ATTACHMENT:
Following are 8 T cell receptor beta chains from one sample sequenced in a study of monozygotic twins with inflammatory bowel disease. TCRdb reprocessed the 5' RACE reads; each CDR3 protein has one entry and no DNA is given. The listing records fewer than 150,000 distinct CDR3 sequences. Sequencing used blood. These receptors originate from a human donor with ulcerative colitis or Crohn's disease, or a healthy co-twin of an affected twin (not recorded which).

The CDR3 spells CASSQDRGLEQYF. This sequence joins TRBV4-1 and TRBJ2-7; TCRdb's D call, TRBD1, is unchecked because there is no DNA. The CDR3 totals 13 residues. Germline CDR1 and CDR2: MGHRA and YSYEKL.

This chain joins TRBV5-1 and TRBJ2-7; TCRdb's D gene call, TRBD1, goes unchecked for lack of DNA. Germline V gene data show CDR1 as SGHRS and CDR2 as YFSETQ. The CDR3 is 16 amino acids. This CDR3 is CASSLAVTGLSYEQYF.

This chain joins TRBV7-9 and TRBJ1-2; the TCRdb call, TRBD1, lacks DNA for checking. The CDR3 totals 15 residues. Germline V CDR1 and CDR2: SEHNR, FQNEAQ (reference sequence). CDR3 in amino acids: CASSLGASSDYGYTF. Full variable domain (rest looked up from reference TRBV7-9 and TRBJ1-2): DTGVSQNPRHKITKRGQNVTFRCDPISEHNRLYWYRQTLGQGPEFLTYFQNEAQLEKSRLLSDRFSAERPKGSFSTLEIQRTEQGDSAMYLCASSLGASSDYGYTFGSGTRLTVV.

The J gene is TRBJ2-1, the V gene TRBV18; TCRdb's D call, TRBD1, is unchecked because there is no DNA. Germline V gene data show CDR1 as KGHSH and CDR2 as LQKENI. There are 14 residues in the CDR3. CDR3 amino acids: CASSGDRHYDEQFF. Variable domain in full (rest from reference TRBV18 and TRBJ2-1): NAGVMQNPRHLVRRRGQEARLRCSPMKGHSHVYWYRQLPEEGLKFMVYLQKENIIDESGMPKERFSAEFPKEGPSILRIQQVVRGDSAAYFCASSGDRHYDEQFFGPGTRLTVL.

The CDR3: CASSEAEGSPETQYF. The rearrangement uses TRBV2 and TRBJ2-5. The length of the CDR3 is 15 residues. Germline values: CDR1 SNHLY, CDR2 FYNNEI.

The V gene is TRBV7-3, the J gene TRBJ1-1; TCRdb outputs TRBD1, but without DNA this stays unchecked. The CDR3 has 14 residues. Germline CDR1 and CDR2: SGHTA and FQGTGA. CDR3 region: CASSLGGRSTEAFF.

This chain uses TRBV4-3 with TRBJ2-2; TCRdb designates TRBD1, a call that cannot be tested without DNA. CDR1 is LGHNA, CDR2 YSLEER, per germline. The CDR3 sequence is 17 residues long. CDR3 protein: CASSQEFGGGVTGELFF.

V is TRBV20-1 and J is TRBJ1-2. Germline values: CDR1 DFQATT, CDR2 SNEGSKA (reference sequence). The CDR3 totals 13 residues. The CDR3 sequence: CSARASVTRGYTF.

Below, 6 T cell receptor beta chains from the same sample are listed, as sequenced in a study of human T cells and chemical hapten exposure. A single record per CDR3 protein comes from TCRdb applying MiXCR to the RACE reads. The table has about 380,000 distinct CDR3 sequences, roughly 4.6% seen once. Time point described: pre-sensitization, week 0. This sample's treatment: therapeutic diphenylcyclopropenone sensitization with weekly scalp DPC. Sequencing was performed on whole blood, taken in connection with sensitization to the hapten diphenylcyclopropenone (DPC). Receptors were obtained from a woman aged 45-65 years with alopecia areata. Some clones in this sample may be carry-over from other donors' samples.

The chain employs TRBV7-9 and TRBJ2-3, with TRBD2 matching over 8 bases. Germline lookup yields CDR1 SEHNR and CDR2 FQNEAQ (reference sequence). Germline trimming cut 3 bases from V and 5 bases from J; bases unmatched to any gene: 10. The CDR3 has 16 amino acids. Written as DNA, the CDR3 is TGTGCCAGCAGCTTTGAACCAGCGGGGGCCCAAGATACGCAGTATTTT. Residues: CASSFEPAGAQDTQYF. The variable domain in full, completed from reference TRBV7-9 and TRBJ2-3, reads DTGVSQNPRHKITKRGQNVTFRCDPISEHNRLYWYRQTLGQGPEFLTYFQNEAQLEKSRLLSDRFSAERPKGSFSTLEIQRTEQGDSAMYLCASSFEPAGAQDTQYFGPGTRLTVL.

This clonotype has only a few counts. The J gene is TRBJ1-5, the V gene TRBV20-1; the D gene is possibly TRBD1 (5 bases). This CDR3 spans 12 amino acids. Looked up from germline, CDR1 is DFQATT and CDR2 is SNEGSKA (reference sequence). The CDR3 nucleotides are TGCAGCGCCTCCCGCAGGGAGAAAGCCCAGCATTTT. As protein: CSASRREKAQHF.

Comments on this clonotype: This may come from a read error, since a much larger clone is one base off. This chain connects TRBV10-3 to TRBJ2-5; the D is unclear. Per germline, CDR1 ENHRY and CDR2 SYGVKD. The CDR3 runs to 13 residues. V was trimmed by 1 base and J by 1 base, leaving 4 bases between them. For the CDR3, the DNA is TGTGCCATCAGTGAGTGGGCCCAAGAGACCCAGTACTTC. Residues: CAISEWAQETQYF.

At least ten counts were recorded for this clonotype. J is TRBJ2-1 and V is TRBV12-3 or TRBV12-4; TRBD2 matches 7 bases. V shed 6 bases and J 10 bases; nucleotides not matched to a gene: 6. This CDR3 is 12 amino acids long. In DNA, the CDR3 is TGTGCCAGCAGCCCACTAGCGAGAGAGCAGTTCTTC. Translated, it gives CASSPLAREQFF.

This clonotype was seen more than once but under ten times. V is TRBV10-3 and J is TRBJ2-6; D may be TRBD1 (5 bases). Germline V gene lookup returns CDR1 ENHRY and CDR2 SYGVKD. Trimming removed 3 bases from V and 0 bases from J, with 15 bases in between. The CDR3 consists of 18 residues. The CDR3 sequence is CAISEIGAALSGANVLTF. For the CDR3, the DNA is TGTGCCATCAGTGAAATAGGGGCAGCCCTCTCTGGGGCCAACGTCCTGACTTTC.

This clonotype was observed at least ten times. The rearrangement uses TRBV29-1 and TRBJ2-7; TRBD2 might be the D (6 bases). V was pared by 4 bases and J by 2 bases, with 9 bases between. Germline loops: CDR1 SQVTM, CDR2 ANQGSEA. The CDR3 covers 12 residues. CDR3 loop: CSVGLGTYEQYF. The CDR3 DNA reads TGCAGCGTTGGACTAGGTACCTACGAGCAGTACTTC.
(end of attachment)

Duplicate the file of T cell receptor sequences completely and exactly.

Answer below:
Following are 8 T cell receptor beta chains from one sample sequenced in a study of monozygotic twins with inflammatory bowel disease. TCRdb reprocessed the 5' RACE reads; each CDR3 protein has one entry and no DNA is given. The listing records fewer than 150,000 distinct CDR3 sequences. Sequencing used blood. These receptors originate from a human donor with ulcerative colitis or Crohn's disease, or a healthy co-twin of an affected twin (not recorded which).

The CDR3 spells CASSQDRGLEQYF. This sequence joins TRBV4-1 and TRBJ2-7; TCRdb's D call, TRBD1, is unchecked because there is no DNA. The CDR3 totals 13 residues. Germline CDR1 and CDR2: MGHRA and YSYEKL.

This chain joins TRBV5-1 and TRBJ2-7; TCRdb's D gene call, TRBD1, goes unchecked for lack of DNA. Germline V gene data show CDR1 as SGHRS and CDR2 as YFSETQ. The CDR3 is 16 amino acids. This CDR3 is CASSLAVTGLSYEQYF.

This chain joins TRBV7-9 and TRBJ1-2; the TCRdb call, TRBD1, lacks DNA for checking. The CDR3 totals 15 residues. Germline V CDR1 and CDR2: SEHNR, FQNEAQ (reference sequence). CDR3 in amino acids: CASSLGASSDYGYTF. Full variable domain (rest looked up from reference TRBV7-9 and TRBJ1-2): DTGVSQNPRHKITKRGQNVTFRCDPISEHNRLYWYRQTLGQGPEFLTYFQNEAQLEKSRLLSDRFSAERPKGSFSTLEIQRTEQGDSAMYLCASSLGASSDYGYTFGSGTRLTVV.

The J gene is TRBJ2-1, the V gene TRBV18; TCRdb's D call, TRBD1, is unchecked because there is no DNA. Germline V gene data show CDR1 as KGHSH and CDR2 as LQKENI. There are 14 residues in the CDR3. CDR3 amino acids: CASSGDRHYDEQFF. Variable domain in full (rest from reference TRBV18 and TRBJ2-1): NAGVMQNPRHLVRRRGQEARLRCSPMKGHSHVYWYRQLPEEGLKFMVYLQKENIIDESGMPKERFSAEFPKEGPSILRIQQVVRGDSAAYFCASSGDRHYDEQFFGPGTRLTVL.

The CDR3: CASSEAEGSPETQYF. The rearrangement uses TRBV2 and TRBJ2-5. The length of the CDR3 is 15 residues. Germline values: CDR1 SNHLY, CDR2 FYNNEI.

The V gene is TRBV7-3, the J gene TRBJ1-1; TCRdb outputs TRBD1, but without DNA this stays unchecked. The CDR3 has 14 residues. Germline CDR1 and CDR2: SGHTA and FQGTGA. CDR3 region: CASSLGGRSTEAFF.

This chain uses TRBV4-3 with TRBJ2-2; TCRdb designates TRBD1, a call that cannot be tested without DNA. CDR1 is LGHNA, CDR2 YSLEER, per germline. The CDR3 sequence is 17 residues long. CDR3 protein: CASSQEFGGGVTGELFF.

V is TRBV20-1 and J is TRBJ1-2. Germline values: CDR1 DFQATT, CDR2 SNEGSKA (reference sequence). The CDR3 totals 13 residues. The CDR3 sequence: CSARASVTRGYTF.

Below, 6 T cell receptor beta chains from the same sample are listed, as sequenced in a study of human T cells and chemical hapten exposure. A single record per CDR3 protein comes from TCRdb applying MiXCR to the RACE reads. The table has about 380,000 distinct CDR3 sequences, roughly 4.6% seen once. Time point described: pre-sensitization, week 0. This sample's treatment: therapeutic diphenylcyclopropenone sensitization with weekly scalp DPC. Sequencing was performed on whole blood, taken in connection with sensitization to the hapten diphenylcyclopropenone (DPC). Receptors were obtained from a woman aged 45-65 years with alopecia areata. Some clones in this sample may be carry-over from other donors' samples.

The chain employs TRBV7-9 and TRBJ2-3, with TRBD2 matching over 8 bases. Germline lookup yields CDR1 SEHNR and CDR2 FQNEAQ (reference sequence). Germline trimming cut 3 bases from V and 5 bases from J; bases unmatched to any gene: 10. The CDR3 has 16 amino acids. Written as DNA, the CDR3 is TGTGCCAGCAGCTTTGAACCAGCGGGGGCCCAAGATACGCAGTATTTT. Residues: CASSFEPAGAQDTQYF. The variable domain in full, completed from reference TRBV7-9 and TRBJ2-3, reads DTGVSQNPRHKITKRGQNVTFRCDPISEHNRLYWYRQTLGQGPEFLTYFQNEAQLEKSRLLSDRFSAERPKGSFSTLEIQRTEQGDSAMYLCASSFEPAGAQDTQYFGPGTRLTVL.

This clonotype has only a few counts. The J gene is TRBJ1-5, the V gene TRBV20-1; the D gene is possibly TRBD1 (5 bases). This CDR3 spans 12 amino acids. Looked up from germline, CDR1 is DFQATT and CDR2 is SNEGSKA (reference sequence). The CDR3 nucleotides are TGCAGCGCCTCCCGCAGGGAGAAAGCCCAGCATTTT. As protein: CSASRREKAQHF.

Comments on this clonotype: This may come from a read error, since a much larger clone is one base off. This chain connects TRBV10-3 to TRBJ2-5; the D is unclear. Per germline, CDR1 ENHRY and CDR2 SYGVKD. The CDR3 runs to 13 residues. V was trimmed by 1 base and J by 1 base, leaving 4 bases between them. For the CDR3, the DNA is TGTGCCATCAGTGAGTGGGCCCAAGAGACCCAGTACTTC. Residues: CAISEWAQETQYF.

At least ten counts were recorded for this clonotype. J is TRBJ2-1 and V is TRBV12-3 or TRBV12-4; TRBD2 matches 7 bases. V shed 6 bases and J 10 bases; nucleotides not matched to a gene: 6. This CDR3 is 12 amino acids long. In DNA, the CDR3 is TGTGCCAGCAGCCCACTAGCGAGAGAGCAGTTCTTC. Translated, it gives CASSPLAREQFF.

This clonotype was seen more than once but under ten times. V is TRBV10-3 and J is TRBJ2-6; D may be TRBD1 (5 bases). Germline V gene lookup returns CDR1 ENHRY and CDR2 SYGVKD. Trimming removed 3 bases from V and 0 bases from J, with 15 bases in between. The CDR3 consists of 18 residues. The CDR3 sequence is CAISEIGAALSGANVLTF. For the CDR3, the DNA is TGTGCCATCAGTGAAATAGGGGCAGCCCTCTCTGGGGCCAACGTCCTGACTTTC.

This clonotype was observed at least ten times. The rearrangement uses TRBV29-1 and TRBJ2-7; TRBD2 might be the D (6 bases). V was pared by 4 bases and J by 2 bases, with 9 bases between. Germline loops: CDR1 SQVTM, CDR2 ANQGSEA. The CDR3 covers 12 residues. CDR3 loop: CSVGLGTYEQYF. The CDR3 DNA reads TGCAGCGTTGGACTAGGTACCTACGAGCAGTACTTC.